Cycling changed my life dramatically, and for the better. A lot better.
First, you need a good bike. You really don't want racy unless you are about to race. That means you want relaxed geometry. You don't have to spend a fortune, but I wouldn't go much under a grand.You can get really good bikes between 1-1.5K, cheaper they are, the more compromises they have to make.
But the very first thing you need to do is find the best bike shop in your area. It's usually not hard to tell, they'll be interested in you, not just your wallet.
Now for the tricky stuff. It's best to have someone teach you how to deal with traffic as an adult. You can read up on it, but bike shops usually have group rides, and you can see what people do, and ask question.
The saddles, even on expensive bikes, are usually crap. But don't get one right off, it takes a couple weeks to toughen up your butt. I'd skip this the first year, but if you hate flats like I do, you get kinda fanatic about tires.
But there's a catch, some quality tires ride like a truck, and you don't want that either. There are a lot of variables, how abrasive the roads are where you live, do plants give off thorns that puncture tires (or are the roads dirty, which means they'll have things that can put a hole in your tire).
If you get a flat (make sure you have a flat kit) and decide you hate flats, I'll provide a quick alternative: Schwalbe. For my 2 cents, there are only 3 tires sizes in 700c. 28/30/32.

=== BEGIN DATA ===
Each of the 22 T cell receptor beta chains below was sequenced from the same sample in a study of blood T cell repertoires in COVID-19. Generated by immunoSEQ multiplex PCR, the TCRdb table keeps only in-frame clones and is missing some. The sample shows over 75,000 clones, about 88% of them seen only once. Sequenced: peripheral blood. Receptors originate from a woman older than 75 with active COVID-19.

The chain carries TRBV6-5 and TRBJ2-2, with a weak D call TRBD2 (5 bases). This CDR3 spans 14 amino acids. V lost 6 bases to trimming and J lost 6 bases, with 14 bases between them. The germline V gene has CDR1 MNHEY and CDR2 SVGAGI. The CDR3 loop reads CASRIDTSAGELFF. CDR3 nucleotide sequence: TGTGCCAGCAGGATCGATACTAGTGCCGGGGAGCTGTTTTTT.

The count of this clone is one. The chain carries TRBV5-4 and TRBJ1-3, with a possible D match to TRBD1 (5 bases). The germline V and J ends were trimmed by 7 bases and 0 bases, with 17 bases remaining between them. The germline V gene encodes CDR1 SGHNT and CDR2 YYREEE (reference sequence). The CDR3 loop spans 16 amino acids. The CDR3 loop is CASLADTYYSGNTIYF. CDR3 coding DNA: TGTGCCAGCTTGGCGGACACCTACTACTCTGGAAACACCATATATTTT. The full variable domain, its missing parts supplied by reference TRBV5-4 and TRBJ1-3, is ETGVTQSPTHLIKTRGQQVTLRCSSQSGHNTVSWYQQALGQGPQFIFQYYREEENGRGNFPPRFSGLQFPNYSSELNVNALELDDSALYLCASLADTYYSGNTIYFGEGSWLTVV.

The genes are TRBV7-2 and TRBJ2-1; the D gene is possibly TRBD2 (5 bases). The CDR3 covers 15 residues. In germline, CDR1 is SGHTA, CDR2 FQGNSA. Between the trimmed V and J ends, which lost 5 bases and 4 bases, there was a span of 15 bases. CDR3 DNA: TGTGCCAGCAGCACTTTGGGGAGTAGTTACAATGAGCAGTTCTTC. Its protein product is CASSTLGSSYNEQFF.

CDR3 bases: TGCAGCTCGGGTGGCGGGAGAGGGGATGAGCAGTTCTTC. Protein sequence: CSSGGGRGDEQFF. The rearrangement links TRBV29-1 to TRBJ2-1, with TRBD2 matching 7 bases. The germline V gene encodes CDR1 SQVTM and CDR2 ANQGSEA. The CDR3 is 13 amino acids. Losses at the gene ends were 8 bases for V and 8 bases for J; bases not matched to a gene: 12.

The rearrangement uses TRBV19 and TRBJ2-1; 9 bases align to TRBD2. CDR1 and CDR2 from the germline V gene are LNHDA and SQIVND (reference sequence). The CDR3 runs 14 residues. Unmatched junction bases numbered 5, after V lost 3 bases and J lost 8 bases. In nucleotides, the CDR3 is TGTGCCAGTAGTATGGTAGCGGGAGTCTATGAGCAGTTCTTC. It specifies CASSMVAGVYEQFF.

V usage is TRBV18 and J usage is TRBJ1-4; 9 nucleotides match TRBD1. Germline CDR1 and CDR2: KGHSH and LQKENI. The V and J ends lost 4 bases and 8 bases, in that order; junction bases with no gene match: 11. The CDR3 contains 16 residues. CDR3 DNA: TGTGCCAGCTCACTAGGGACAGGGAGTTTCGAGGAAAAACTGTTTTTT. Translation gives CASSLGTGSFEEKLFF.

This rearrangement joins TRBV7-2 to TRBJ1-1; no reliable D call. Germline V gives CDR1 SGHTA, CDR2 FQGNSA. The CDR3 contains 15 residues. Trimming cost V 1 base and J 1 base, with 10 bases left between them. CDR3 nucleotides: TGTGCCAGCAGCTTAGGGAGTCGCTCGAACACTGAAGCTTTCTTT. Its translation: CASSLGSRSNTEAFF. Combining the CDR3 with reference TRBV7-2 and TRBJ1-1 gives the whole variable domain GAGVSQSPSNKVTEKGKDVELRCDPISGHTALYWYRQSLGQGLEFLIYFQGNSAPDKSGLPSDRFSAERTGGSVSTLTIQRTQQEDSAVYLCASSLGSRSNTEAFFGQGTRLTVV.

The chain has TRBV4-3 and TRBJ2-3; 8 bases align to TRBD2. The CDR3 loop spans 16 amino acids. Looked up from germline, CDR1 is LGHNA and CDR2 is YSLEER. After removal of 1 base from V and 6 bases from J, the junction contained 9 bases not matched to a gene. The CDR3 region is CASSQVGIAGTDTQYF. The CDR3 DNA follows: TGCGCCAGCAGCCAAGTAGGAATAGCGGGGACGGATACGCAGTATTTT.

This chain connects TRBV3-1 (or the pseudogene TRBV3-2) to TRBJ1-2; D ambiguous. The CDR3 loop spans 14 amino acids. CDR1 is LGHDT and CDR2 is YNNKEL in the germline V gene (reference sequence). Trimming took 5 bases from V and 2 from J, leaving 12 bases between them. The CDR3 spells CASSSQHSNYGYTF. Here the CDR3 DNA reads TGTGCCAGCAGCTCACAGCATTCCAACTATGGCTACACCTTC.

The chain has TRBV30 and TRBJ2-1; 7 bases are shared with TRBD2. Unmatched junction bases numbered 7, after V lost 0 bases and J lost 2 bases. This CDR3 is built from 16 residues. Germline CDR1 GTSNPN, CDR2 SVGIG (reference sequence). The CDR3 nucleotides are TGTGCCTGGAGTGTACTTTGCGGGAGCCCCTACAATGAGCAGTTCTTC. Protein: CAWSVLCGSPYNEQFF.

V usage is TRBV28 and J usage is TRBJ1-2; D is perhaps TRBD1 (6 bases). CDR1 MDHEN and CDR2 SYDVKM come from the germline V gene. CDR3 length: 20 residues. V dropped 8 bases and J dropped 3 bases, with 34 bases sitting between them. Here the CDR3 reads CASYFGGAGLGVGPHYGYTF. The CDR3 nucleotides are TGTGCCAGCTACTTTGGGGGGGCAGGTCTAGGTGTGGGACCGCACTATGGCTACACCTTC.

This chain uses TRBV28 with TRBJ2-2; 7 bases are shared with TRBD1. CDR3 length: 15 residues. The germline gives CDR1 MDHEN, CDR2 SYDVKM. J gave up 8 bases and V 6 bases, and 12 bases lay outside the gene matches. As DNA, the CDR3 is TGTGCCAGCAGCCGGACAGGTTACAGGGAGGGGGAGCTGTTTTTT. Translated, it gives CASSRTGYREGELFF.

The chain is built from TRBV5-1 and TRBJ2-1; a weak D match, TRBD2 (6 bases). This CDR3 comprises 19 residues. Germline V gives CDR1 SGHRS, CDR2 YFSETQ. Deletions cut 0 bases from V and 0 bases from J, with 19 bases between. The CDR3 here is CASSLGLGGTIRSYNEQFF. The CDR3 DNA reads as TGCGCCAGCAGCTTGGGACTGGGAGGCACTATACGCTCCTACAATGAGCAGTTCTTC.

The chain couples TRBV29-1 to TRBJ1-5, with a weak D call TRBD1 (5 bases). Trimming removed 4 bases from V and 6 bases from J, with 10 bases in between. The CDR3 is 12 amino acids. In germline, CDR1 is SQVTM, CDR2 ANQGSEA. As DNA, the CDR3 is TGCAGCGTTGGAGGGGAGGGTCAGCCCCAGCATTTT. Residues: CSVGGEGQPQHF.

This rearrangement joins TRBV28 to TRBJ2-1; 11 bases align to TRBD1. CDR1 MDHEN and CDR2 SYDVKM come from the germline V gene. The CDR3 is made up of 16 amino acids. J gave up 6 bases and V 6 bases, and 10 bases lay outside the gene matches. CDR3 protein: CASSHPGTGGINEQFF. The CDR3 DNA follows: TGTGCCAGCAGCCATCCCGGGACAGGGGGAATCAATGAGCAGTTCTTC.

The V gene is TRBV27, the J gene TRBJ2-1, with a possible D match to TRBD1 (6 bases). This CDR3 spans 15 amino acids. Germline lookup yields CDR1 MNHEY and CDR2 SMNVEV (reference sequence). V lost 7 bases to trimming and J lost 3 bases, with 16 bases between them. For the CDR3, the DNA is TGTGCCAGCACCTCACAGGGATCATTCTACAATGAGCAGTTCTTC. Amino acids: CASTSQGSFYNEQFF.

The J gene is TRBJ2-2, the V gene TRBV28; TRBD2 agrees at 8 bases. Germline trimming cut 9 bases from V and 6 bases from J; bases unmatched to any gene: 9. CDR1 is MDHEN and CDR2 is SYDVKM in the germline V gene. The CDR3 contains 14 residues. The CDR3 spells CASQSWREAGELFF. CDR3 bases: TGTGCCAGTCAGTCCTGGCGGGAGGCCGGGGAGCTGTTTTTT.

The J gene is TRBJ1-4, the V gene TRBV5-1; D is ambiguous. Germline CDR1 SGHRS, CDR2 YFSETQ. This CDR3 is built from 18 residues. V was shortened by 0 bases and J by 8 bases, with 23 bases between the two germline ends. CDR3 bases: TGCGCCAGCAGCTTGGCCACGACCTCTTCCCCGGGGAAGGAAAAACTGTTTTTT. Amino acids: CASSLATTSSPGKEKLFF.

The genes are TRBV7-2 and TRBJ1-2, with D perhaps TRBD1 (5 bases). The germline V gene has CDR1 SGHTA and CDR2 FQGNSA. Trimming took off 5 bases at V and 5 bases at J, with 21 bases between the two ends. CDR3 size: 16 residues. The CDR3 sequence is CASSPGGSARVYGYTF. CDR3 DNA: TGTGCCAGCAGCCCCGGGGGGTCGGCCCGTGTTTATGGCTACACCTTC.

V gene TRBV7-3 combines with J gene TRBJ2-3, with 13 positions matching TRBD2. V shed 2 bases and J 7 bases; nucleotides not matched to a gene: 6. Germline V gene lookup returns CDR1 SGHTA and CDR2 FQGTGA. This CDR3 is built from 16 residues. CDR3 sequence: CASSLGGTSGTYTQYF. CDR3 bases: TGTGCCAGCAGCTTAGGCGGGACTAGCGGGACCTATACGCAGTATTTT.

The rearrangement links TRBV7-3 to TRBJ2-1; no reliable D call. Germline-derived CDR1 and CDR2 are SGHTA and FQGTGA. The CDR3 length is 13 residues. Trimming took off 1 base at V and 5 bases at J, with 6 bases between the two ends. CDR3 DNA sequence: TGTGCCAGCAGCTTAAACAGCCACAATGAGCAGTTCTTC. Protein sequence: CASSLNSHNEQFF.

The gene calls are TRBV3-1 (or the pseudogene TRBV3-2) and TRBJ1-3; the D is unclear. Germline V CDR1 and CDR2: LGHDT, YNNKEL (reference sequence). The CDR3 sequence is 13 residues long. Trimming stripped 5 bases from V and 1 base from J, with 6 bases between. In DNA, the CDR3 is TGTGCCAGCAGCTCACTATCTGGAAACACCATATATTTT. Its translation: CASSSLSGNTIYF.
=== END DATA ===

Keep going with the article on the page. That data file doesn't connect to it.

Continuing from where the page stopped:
Which is not to say anything bad about 26 inch tires. Especially if you are short, the smaller wheel keeps the geometry normal.
I always wear a helmet.
My technique for riding is when I get in traffic, I act kinda like a cop. If I am going to merge, I make eye contact with the guy behind me, signal, then turn. I am often assertive, directing traffic if I need to, but never, ever aggressive. That's going to sound crazy to you right now, but once you figure it out, it becomes second nature. Most people just want to know what to expect.
About bike fit, most people buy their first as an adult a size too small. 2 weeks later, they wonder why things aren't going the way they should.
"There is, however, a position that allows good performance while minimizing risk of lower back injury. I like a stem height and length that puts your back about 50 degrees from horizontal, while your arms and legs bend slightly at the elbows, as shown in figure 2 up there. To achieve this, you'll probably have to raise your bars, and assuming you want to keep the same bar style (as opposed to riding with stingray bars or something), that usually means getting another stem, one with a taller quill or a steep rise to it. If you hit the sweet spot, a photo of you from the side will reveal a nice pyramid composed of top tube, torso and arms."Bob Gordan
As you know 45 degrees is halfway between flat and upright. When he says 50, he means almost halfway. But if you are in good shape, you can go to 40 or 45 degrees. But if you do, consider a professional fitting.